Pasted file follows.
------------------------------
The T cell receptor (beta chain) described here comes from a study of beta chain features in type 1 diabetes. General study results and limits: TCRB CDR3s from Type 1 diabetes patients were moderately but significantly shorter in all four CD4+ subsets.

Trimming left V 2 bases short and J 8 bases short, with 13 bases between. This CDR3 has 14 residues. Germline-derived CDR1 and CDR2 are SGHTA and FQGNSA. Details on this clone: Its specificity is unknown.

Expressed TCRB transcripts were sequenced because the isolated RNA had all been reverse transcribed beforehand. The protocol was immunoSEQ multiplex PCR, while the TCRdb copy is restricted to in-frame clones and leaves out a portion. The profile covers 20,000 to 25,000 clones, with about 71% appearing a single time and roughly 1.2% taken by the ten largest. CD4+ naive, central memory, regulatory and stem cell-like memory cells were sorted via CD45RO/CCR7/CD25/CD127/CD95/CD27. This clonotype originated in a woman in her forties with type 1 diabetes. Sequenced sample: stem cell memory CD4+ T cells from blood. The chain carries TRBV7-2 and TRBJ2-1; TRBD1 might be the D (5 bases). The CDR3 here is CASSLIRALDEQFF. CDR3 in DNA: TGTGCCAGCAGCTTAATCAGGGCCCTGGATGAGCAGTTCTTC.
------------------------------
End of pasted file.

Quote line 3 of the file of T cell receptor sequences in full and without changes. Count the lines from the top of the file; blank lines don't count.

Expressed TCRB transcripts were sequenced because the isolated RNA had all been reverse transcribed beforehand. The protocol was immunoSEQ multiplex PCR, while the TCRdb copy is restricted to in-frame clones and leaves out a portion. The profile covers 20,000 to 25,000 clones, with about 71% appearing a single time and roughly 1.2% taken by the ten largest. CD4+ naive, central memory, regulatory and stem cell-like memory cells were sorted via CD45RO/CCR7/CD25/CD127/CD95/CD27. This clonotype originated in a woman in her forties with type 1 diabetes. Sequenced sample: stem cell memory CD4+ T cells from blood. The chain carries TRBV7-2 and TRBJ2-1; TRBD1 might be the D (5 bases). The CDR3 here is CASSLIRALDEQFF. CDR3 in DNA: TGTGCCAGCAGCTTAATCAGGGCCCTGGATGAGCAGTTCTTC.